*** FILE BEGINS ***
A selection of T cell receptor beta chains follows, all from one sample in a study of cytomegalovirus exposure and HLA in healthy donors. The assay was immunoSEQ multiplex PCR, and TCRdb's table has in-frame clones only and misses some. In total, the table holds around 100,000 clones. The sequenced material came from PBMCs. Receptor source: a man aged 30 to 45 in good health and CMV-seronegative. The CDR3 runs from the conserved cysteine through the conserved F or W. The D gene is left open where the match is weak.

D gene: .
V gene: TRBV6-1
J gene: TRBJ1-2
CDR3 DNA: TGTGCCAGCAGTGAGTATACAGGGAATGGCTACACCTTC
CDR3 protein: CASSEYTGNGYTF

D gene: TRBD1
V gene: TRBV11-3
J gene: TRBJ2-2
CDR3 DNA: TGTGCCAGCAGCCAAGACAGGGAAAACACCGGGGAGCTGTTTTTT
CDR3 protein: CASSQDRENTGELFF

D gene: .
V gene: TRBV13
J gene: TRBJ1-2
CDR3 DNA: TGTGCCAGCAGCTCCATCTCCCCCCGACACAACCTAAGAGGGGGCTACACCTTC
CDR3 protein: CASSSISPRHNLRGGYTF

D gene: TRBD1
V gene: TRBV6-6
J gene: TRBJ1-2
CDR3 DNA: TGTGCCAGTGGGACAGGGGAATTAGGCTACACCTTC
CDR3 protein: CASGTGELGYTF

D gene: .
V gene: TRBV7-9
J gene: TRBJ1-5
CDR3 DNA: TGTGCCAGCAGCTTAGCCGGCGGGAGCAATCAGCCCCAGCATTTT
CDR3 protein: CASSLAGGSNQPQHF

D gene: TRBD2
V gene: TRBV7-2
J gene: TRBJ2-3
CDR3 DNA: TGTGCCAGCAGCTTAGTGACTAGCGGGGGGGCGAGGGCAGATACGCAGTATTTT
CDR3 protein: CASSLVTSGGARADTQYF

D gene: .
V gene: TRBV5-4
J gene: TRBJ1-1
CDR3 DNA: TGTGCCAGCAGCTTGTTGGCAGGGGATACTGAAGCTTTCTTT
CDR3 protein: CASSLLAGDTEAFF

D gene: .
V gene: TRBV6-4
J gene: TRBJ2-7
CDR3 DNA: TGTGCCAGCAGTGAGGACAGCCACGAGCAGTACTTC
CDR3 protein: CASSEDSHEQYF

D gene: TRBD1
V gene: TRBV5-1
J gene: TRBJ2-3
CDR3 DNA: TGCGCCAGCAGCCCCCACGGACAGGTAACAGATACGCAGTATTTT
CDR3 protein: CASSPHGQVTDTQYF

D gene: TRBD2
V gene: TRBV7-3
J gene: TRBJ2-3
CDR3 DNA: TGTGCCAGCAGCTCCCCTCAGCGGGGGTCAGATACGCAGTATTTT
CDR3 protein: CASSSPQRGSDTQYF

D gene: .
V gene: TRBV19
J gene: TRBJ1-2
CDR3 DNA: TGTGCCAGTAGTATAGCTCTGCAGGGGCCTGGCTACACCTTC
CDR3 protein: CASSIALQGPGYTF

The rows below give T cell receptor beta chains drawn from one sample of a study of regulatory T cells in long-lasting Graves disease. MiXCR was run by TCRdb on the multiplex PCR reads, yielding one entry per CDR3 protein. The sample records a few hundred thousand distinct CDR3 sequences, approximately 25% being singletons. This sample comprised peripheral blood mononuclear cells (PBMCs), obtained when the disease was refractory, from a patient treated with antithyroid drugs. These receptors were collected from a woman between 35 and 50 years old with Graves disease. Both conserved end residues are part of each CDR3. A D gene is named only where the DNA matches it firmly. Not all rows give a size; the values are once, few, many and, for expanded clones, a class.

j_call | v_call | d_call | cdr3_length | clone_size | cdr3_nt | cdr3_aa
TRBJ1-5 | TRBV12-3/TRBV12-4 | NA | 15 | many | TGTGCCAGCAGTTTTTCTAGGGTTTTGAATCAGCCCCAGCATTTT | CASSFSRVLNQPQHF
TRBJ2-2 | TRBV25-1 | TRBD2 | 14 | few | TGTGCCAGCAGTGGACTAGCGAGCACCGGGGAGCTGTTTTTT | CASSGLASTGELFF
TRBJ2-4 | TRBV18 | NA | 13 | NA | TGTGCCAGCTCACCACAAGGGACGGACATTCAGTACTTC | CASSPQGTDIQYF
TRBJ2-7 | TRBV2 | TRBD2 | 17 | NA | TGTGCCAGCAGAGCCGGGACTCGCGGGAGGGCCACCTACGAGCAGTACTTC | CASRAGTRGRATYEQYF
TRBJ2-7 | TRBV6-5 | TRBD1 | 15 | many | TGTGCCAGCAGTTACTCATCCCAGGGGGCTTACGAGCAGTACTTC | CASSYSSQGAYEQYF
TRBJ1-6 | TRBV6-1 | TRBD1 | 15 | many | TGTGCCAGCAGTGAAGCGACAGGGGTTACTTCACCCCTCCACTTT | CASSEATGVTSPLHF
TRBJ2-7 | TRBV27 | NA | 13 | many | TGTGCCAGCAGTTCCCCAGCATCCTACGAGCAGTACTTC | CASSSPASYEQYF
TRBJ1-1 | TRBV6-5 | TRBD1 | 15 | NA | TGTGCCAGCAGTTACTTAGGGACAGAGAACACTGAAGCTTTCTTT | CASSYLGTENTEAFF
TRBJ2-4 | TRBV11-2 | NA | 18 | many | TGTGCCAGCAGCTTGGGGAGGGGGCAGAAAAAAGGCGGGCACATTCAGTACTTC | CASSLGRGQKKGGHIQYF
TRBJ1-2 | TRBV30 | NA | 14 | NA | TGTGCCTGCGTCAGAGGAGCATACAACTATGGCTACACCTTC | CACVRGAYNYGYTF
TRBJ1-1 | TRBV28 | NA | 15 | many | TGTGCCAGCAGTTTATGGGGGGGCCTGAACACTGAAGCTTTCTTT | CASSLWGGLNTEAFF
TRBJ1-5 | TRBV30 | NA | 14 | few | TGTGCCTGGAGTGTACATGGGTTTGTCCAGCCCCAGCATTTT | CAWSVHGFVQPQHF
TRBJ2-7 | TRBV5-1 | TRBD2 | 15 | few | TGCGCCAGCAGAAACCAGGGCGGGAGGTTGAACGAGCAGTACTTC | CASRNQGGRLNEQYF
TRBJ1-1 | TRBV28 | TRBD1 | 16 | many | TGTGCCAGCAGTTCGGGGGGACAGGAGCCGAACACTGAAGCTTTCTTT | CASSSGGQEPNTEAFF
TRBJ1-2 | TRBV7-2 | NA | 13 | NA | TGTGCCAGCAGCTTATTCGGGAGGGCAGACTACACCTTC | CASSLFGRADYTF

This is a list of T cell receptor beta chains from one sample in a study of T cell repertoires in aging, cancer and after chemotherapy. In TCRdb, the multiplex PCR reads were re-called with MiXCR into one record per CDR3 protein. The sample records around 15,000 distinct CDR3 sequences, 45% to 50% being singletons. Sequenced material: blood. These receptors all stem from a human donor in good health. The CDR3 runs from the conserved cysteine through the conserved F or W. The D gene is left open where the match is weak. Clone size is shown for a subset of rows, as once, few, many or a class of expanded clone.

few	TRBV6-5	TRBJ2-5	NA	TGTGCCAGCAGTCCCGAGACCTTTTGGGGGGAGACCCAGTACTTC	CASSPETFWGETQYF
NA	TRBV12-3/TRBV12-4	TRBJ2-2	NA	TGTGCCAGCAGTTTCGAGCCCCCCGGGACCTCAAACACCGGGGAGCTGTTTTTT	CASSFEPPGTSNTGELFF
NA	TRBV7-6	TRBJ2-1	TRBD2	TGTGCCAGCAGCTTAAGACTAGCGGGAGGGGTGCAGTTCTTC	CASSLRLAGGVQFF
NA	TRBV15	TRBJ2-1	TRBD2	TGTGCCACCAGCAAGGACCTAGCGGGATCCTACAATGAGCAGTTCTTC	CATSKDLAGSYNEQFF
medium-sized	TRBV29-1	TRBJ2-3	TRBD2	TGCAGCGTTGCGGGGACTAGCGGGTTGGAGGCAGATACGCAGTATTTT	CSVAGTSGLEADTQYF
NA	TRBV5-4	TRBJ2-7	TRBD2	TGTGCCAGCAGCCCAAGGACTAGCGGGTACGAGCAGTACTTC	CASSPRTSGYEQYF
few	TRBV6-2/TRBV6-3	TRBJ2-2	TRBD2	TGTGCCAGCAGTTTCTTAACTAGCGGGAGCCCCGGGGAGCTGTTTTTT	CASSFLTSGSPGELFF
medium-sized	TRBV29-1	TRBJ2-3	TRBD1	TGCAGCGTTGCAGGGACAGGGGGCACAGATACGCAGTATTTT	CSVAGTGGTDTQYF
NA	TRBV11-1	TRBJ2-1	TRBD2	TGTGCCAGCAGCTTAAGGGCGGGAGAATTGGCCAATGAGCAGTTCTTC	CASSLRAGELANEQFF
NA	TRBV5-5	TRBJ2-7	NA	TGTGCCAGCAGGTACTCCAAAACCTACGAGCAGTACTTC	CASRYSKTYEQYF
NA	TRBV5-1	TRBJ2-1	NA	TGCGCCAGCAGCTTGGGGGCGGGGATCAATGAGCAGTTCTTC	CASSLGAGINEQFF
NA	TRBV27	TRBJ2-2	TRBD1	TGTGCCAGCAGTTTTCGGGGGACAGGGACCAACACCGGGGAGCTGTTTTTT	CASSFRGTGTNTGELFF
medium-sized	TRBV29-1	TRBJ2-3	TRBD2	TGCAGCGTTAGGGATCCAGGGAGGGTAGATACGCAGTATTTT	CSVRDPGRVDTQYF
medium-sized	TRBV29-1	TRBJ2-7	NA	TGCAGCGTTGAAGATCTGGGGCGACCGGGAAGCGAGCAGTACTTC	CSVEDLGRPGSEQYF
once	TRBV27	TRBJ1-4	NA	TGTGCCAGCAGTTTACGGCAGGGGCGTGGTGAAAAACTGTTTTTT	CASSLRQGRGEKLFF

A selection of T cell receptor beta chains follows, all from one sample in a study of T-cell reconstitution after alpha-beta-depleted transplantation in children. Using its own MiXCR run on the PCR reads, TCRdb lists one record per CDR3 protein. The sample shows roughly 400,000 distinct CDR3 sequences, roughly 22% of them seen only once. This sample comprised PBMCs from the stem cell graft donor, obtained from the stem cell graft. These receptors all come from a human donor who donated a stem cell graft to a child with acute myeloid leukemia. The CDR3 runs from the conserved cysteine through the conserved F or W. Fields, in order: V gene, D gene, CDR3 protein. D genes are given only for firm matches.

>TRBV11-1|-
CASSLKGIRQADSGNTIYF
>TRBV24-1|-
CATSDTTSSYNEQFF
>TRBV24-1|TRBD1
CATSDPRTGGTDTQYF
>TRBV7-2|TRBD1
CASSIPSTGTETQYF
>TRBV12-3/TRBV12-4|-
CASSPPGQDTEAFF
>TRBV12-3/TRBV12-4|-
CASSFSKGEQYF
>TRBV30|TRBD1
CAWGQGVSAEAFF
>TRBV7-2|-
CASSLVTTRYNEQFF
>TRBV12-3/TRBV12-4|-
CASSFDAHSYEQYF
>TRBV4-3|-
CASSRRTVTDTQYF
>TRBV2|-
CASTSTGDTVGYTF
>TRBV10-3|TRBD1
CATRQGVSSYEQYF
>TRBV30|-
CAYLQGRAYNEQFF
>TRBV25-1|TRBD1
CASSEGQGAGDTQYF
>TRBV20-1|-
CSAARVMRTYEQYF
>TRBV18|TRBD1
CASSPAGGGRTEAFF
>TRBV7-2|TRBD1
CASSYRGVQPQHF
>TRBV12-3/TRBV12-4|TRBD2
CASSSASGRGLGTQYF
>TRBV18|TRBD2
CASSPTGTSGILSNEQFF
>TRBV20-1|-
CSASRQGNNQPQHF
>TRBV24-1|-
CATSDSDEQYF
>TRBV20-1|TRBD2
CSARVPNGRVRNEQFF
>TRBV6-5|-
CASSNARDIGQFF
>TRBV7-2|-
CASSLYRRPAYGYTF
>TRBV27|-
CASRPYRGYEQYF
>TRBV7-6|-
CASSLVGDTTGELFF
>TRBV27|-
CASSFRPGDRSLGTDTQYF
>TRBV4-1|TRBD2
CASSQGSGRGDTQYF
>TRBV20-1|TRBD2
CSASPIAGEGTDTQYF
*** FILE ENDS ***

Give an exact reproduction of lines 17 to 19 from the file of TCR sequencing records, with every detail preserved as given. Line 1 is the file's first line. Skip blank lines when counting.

D gene: TRBD1
V gene: TRBV6-6
J gene: TRBJ1-2